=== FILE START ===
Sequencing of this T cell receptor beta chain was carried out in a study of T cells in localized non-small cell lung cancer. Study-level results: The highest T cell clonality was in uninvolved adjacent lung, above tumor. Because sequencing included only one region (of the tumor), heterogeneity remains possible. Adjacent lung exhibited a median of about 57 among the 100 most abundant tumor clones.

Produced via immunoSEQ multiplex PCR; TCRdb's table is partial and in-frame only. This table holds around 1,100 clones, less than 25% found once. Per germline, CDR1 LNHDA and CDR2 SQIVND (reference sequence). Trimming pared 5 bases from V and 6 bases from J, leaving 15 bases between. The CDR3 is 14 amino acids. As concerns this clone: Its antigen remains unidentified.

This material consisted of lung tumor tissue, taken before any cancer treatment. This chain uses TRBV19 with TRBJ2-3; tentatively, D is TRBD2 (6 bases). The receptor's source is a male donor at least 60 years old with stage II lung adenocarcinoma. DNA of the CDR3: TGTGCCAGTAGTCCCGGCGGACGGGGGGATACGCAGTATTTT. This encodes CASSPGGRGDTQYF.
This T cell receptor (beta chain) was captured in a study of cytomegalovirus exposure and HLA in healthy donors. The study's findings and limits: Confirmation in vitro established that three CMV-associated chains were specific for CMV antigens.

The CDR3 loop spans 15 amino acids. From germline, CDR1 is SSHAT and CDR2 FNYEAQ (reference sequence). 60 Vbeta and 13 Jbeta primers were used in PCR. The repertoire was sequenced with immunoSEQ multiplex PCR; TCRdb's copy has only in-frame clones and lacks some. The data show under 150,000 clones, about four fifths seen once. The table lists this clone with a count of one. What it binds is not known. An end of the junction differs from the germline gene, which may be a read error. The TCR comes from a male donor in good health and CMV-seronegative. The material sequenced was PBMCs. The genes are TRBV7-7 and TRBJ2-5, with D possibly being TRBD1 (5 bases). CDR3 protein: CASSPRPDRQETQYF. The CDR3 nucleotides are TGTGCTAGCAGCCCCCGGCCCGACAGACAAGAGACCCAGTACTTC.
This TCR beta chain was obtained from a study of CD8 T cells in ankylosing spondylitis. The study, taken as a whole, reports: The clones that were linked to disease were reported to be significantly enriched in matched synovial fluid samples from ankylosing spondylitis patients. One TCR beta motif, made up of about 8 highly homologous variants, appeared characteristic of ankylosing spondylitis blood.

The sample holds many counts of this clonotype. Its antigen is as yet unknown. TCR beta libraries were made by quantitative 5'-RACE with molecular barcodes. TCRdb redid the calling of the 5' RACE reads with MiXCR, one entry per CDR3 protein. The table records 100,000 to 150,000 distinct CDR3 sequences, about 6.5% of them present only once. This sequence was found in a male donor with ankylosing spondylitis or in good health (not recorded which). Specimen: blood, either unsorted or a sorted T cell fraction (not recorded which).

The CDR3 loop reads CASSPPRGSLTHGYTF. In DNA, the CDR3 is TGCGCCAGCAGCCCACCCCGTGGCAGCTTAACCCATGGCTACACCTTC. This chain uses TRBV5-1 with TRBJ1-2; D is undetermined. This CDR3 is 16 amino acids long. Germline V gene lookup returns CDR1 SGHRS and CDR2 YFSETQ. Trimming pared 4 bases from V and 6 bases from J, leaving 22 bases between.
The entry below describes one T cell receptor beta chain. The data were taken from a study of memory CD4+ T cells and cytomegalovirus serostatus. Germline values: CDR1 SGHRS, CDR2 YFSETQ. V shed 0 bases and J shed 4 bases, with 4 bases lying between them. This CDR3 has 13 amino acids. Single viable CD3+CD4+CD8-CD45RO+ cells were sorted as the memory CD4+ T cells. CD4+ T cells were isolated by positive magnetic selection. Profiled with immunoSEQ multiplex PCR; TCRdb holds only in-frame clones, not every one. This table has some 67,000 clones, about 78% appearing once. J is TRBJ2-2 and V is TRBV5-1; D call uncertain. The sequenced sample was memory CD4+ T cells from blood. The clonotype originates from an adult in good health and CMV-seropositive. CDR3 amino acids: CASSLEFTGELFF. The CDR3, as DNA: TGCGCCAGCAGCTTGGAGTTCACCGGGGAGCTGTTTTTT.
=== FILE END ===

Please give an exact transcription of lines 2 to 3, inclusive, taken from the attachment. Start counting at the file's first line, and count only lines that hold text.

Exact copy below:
Produced via immunoSEQ multiplex PCR; TCRdb's table is partial and in-frame only. This table holds around 1,100 clones, less than 25% found once. Per germline, CDR1 LNHDA and CDR2 SQIVND (reference sequence). Trimming pared 5 bases from V and 6 bases from J, leaving 15 bases between. The CDR3 is 14 amino acids. As concerns this clone: Its antigen remains unidentified.

This material consisted of lung tumor tissue, taken before any cancer treatment. This chain uses TRBV19 with TRBJ2-3; tentatively, D is TRBD2 (6 bases). The receptor's source is a male donor at least 60 years old with stage II lung adenocarcinoma. DNA of the CDR3: TGTGCCAGTAGTCCCGGCGGACGGGGGGATACGCAGTATTTT. This encodes CASSPGGRGDTQYF.